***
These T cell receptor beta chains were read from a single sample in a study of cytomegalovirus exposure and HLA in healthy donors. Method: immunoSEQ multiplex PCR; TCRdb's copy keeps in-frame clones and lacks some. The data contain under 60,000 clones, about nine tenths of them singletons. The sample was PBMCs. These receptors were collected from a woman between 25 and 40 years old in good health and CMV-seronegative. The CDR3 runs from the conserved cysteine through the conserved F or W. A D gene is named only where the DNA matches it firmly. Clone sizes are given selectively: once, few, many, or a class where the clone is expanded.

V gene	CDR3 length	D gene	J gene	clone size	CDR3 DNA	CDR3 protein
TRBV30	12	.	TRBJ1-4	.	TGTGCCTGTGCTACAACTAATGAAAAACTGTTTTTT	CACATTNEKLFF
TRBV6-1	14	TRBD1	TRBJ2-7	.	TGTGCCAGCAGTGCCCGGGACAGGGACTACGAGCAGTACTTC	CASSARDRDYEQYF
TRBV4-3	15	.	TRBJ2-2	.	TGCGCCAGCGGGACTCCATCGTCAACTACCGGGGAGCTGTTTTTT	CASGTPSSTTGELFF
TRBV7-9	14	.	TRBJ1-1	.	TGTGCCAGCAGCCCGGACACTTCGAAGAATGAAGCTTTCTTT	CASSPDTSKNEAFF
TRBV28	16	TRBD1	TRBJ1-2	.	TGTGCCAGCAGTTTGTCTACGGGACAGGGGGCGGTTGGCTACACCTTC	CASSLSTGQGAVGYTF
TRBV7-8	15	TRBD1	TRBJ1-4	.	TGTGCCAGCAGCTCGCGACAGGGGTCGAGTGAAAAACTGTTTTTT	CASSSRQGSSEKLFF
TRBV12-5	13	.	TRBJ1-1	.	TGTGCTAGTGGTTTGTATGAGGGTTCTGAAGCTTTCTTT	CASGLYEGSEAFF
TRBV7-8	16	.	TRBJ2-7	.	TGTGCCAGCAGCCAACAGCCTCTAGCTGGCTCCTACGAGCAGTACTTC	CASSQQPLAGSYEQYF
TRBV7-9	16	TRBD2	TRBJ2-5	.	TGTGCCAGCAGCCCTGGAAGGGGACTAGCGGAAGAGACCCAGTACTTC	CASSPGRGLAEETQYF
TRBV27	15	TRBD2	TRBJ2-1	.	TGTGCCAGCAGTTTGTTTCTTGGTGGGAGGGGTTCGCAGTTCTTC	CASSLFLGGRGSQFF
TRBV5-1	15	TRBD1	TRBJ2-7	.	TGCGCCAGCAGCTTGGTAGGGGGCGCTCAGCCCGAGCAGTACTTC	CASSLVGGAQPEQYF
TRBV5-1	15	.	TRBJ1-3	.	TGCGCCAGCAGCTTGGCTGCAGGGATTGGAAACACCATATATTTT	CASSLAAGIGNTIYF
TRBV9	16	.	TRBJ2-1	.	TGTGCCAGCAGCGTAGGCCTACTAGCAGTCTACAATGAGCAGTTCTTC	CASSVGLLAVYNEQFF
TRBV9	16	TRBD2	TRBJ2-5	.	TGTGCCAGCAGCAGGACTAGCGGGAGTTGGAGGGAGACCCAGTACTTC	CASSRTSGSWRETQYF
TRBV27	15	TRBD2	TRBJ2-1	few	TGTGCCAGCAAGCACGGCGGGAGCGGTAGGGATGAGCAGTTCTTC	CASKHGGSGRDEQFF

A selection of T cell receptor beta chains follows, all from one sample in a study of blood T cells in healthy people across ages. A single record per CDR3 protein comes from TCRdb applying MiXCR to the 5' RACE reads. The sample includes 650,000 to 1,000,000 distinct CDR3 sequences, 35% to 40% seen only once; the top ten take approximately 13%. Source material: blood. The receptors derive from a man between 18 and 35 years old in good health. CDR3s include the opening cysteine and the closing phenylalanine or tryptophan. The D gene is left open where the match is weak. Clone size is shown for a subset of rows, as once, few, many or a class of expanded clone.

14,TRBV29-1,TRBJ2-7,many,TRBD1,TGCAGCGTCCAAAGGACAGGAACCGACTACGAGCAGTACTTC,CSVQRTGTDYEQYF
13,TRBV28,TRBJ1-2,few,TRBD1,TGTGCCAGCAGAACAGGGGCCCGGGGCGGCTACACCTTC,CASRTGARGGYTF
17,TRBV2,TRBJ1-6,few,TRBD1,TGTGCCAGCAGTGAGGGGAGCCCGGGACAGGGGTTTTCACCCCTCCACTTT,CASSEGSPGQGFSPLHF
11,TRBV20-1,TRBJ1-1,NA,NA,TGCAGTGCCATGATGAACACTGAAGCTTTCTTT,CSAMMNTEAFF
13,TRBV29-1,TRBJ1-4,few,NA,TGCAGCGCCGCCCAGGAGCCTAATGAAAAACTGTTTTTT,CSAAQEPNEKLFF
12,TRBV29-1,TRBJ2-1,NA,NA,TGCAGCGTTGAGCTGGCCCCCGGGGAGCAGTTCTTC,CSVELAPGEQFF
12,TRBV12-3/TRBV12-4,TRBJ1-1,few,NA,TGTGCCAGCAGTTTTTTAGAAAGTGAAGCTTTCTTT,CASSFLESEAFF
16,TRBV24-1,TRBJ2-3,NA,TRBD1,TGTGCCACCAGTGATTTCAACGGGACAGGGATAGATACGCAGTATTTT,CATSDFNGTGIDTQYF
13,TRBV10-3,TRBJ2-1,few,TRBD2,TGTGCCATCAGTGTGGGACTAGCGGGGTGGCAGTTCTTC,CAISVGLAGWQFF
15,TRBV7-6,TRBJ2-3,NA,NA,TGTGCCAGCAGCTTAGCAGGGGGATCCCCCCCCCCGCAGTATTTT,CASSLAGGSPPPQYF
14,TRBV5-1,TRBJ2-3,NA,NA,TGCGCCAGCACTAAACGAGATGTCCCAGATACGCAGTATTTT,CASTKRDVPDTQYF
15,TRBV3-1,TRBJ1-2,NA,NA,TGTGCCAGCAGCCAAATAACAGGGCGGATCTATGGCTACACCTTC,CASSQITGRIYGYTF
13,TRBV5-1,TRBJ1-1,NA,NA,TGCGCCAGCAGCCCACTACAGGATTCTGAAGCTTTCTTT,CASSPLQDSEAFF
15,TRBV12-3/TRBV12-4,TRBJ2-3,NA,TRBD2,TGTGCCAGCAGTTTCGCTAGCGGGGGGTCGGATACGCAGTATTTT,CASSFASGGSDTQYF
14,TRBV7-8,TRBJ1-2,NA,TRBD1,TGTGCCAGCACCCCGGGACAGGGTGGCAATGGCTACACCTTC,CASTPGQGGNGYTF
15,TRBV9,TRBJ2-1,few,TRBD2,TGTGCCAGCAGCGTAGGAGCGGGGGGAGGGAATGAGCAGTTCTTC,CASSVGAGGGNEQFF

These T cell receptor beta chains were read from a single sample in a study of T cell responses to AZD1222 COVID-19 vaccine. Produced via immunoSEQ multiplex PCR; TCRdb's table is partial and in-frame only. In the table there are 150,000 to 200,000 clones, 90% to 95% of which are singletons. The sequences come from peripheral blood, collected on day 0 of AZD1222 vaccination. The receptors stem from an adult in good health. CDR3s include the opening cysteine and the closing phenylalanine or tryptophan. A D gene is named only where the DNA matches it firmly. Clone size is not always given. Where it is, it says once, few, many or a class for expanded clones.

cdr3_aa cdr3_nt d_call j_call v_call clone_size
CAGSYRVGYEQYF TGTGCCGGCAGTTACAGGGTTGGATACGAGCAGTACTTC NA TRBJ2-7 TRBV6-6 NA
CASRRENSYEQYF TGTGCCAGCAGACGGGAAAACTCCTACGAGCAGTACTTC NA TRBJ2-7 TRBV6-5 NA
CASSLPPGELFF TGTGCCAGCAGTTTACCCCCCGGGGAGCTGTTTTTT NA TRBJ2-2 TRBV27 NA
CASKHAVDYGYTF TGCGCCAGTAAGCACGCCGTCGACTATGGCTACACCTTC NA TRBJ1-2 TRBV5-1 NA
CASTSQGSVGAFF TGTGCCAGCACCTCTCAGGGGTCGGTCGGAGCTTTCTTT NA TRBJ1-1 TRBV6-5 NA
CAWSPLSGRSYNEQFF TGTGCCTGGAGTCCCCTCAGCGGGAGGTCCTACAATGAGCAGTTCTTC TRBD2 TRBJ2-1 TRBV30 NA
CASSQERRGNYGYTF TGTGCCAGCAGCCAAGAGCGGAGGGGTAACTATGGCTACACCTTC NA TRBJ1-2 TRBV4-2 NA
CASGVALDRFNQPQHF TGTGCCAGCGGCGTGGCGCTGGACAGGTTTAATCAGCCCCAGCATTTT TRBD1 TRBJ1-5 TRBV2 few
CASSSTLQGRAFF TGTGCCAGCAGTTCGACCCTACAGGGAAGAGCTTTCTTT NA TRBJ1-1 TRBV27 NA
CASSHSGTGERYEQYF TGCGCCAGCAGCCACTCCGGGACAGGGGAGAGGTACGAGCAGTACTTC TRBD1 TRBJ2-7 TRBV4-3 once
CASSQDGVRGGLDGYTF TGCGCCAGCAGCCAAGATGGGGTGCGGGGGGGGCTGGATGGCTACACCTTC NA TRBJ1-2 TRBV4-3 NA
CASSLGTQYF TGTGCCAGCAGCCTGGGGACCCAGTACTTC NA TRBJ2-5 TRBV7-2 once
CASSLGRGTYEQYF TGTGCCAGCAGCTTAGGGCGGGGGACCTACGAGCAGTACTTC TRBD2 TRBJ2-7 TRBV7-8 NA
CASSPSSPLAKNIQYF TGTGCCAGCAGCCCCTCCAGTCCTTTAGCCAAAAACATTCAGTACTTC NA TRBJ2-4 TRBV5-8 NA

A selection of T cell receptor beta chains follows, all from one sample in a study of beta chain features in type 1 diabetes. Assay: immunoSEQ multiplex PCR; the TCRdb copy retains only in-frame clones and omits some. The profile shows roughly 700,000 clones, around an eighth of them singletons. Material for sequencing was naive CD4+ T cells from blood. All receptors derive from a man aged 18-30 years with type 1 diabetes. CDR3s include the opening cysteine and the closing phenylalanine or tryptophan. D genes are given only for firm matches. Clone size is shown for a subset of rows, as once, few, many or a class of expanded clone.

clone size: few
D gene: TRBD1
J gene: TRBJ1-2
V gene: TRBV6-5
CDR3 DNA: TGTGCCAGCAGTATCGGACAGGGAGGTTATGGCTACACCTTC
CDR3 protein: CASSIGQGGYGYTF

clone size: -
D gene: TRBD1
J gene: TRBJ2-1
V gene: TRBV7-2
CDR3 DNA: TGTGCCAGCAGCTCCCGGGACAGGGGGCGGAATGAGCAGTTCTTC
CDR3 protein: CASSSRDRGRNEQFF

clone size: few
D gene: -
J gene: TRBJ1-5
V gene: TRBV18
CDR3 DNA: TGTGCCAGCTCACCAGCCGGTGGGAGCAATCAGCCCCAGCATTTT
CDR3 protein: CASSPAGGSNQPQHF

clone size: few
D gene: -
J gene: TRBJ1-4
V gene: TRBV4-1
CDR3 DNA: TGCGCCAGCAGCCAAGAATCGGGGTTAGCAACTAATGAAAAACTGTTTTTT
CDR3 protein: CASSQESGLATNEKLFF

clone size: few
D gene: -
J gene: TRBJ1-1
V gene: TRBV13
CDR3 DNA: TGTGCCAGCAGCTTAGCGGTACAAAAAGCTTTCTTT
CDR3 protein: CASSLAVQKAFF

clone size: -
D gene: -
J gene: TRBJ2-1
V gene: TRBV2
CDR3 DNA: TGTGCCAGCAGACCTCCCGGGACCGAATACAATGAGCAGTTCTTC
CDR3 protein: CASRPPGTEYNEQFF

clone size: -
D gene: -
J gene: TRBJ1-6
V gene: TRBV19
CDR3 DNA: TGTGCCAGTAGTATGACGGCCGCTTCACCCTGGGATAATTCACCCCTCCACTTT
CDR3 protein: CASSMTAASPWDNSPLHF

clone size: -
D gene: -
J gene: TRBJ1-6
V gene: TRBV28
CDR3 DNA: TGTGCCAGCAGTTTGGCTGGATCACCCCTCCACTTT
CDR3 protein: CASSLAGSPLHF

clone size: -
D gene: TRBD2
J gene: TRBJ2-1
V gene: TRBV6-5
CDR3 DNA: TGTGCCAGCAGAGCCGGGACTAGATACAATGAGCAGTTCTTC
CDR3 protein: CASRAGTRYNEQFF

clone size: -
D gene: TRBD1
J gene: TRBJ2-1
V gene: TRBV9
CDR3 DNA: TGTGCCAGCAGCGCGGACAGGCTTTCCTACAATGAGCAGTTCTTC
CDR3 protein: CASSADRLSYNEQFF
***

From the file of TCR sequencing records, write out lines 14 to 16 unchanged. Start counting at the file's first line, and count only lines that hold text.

TRBV5-1	15	.	TRBJ1-3	.	TGCGCCAGCAGCTTGGCTGCAGGGATTGGAAACACCATATATTTT	CASSLAAGIGNTIYF
TRBV9	16	.	TRBJ2-1	.	TGTGCCAGCAGCGTAGGCCTACTAGCAGTCTACAATGAGCAGTTCTTC	CASSVGLLAVYNEQFF
TRBV9	16	TRBD2	TRBJ2-5	.	TGTGCCAGCAGCAGGACTAGCGGGAGTTGGAGGGAGACCCAGTACTTC	CASSRTSGSWRETQYF